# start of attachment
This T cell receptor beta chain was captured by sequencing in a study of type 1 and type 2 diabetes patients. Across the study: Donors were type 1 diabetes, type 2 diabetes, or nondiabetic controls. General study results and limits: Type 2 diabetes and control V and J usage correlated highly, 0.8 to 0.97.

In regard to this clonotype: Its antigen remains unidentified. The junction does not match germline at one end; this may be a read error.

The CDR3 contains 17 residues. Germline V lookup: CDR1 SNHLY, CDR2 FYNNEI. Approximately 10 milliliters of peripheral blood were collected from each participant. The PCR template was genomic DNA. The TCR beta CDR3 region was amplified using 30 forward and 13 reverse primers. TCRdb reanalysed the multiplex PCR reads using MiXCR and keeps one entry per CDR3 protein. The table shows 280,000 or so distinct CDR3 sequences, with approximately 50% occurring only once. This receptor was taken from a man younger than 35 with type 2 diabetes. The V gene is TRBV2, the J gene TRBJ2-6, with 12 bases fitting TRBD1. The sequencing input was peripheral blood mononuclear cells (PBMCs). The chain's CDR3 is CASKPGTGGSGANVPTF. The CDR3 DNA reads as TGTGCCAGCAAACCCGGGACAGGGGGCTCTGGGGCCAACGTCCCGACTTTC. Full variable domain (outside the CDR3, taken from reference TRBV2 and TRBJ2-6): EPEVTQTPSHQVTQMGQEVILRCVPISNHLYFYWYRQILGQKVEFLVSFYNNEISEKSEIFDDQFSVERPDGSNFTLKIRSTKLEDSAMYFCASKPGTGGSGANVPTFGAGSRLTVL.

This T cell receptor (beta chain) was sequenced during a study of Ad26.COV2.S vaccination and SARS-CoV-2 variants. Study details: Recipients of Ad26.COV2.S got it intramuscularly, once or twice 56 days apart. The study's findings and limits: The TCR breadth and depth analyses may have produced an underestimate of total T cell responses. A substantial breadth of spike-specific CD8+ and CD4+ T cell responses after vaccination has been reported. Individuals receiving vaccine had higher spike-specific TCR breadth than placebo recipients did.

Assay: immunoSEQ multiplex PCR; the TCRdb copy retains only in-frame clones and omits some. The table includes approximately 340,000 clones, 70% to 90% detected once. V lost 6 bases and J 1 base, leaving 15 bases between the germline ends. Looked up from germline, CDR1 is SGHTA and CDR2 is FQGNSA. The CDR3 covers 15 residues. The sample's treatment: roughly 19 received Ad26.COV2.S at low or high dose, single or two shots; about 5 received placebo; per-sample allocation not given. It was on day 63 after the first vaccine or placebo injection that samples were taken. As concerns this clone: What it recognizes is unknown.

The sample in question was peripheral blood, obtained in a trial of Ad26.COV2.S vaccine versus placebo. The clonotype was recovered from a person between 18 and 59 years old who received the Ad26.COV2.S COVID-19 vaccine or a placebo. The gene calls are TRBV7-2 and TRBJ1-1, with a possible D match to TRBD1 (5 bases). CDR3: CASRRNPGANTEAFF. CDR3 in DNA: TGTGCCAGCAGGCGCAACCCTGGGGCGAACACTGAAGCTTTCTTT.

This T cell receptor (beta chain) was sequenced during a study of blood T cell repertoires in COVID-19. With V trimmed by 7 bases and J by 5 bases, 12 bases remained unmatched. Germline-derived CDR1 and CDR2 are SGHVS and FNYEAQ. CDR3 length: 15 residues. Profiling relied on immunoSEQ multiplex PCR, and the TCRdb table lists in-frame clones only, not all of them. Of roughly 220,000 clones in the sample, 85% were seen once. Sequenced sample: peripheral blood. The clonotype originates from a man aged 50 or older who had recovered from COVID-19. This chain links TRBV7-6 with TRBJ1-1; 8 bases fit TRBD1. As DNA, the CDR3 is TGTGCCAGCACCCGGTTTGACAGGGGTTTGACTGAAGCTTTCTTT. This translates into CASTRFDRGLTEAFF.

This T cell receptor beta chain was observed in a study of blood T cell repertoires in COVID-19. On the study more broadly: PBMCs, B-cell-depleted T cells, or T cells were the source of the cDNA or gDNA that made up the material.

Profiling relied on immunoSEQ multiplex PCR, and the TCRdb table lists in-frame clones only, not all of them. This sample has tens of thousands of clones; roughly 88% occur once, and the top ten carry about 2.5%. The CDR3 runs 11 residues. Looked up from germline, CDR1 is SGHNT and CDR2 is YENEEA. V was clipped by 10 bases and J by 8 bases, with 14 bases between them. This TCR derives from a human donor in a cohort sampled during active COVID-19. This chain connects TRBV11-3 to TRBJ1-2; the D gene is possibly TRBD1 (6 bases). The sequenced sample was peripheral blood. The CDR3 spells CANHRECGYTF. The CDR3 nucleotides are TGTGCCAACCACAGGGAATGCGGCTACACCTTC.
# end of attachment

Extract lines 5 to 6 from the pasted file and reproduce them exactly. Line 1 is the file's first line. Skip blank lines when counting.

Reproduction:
Assay: immunoSEQ multiplex PCR; the TCRdb copy retains only in-frame clones and omits some. The table includes approximately 340,000 clones, 70% to 90% detected once. V lost 6 bases and J 1 base, leaving 15 bases between the germline ends. Looked up from germline, CDR1 is SGHTA and CDR2 is FQGNSA. The CDR3 covers 15 residues. The sample's treatment: roughly 19 received Ad26.COV2.S at low or high dose, single or two shots; about 5 received placebo; per-sample allocation not given. It was on day 63 after the first vaccine or placebo injection that samples were taken. As concerns this clone: What it recognizes is unknown.

The sample in question was peripheral blood, obtained in a trial of Ad26.COV2.S vaccine versus placebo. The clonotype was recovered from a person between 18 and 59 years old who received the Ad26.COV2.S COVID-19 vaccine or a placebo. The gene calls are TRBV7-2 and TRBJ1-1, with a possible D match to TRBD1 (5 bases). CDR3: CASRRNPGANTEAFF. CDR3 in DNA: TGTGCCAGCAGGCGCAACCCTGGGGCGAACACTGAAGCTTTCTTT.